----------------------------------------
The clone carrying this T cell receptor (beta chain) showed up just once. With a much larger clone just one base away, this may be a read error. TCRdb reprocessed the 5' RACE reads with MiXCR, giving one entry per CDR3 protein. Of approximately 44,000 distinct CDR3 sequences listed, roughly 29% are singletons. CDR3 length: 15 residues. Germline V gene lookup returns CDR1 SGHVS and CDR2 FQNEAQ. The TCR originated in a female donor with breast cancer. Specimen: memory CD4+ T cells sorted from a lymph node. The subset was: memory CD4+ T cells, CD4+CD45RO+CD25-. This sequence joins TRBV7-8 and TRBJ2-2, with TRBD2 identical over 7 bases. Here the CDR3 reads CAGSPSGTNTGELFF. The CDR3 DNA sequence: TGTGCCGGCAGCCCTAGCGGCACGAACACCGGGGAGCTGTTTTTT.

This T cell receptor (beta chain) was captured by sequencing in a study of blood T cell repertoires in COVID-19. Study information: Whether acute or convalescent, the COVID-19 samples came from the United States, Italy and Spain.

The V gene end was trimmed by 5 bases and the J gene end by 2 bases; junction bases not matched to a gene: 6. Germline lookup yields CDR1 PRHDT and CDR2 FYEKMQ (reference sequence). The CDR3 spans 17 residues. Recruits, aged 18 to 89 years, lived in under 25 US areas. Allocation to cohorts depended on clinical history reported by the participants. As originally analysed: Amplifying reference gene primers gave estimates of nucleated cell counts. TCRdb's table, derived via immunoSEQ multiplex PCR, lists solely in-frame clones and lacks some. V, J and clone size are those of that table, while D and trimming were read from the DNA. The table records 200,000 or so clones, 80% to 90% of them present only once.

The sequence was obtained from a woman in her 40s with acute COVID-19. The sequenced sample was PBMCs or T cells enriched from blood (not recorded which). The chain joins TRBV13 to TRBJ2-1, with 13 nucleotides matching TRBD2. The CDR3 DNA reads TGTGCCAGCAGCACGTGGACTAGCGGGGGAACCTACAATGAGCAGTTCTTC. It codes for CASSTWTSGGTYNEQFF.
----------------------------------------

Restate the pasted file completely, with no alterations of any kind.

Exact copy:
The clone carrying this T cell receptor (beta chain) showed up just once. With a much larger clone just one base away, this may be a read error. TCRdb reprocessed the 5' RACE reads with MiXCR, giving one entry per CDR3 protein. Of approximately 44,000 distinct CDR3 sequences listed, roughly 29% are singletons. CDR3 length: 15 residues. Germline V gene lookup returns CDR1 SGHVS and CDR2 FQNEAQ. The TCR originated in a female donor with breast cancer. Specimen: memory CD4+ T cells sorted from a lymph node. The subset was: memory CD4+ T cells, CD4+CD45RO+CD25-. This sequence joins TRBV7-8 and TRBJ2-2, with TRBD2 identical over 7 bases. Here the CDR3 reads CAGSPSGTNTGELFF. The CDR3 DNA sequence: TGTGCCGGCAGCCCTAGCGGCACGAACACCGGGGAGCTGTTTTTT.

This T cell receptor (beta chain) was captured by sequencing in a study of blood T cell repertoires in COVID-19. Study information: Whether acute or convalescent, the COVID-19 samples came from the United States, Italy and Spain.

The V gene end was trimmed by 5 bases and the J gene end by 2 bases; junction bases not matched to a gene: 6. Germline lookup yields CDR1 PRHDT and CDR2 FYEKMQ (reference sequence). The CDR3 spans 17 residues. Recruits, aged 18 to 89 years, lived in under 25 US areas. Allocation to cohorts depended on clinical history reported by the participants. As originally analysed: Amplifying reference gene primers gave estimates of nucleated cell counts. TCRdb's table, derived via immunoSEQ multiplex PCR, lists solely in-frame clones and lacks some. V, J and clone size are those of that table, while D and trimming were read from the DNA. The table records 200,000 or so clones, 80% to 90% of them present only once.

The sequence was obtained from a woman in her 40s with acute COVID-19. The sequenced sample was PBMCs or T cells enriched from blood (not recorded which). The chain joins TRBV13 to TRBJ2-1, with 13 nucleotides matching TRBD2. The CDR3 DNA reads TGTGCCAGCAGCACGTGGACTAGCGGGGGAACCTACAATGAGCAGTTCTTC. It codes for CASSTWTSGGTYNEQFF.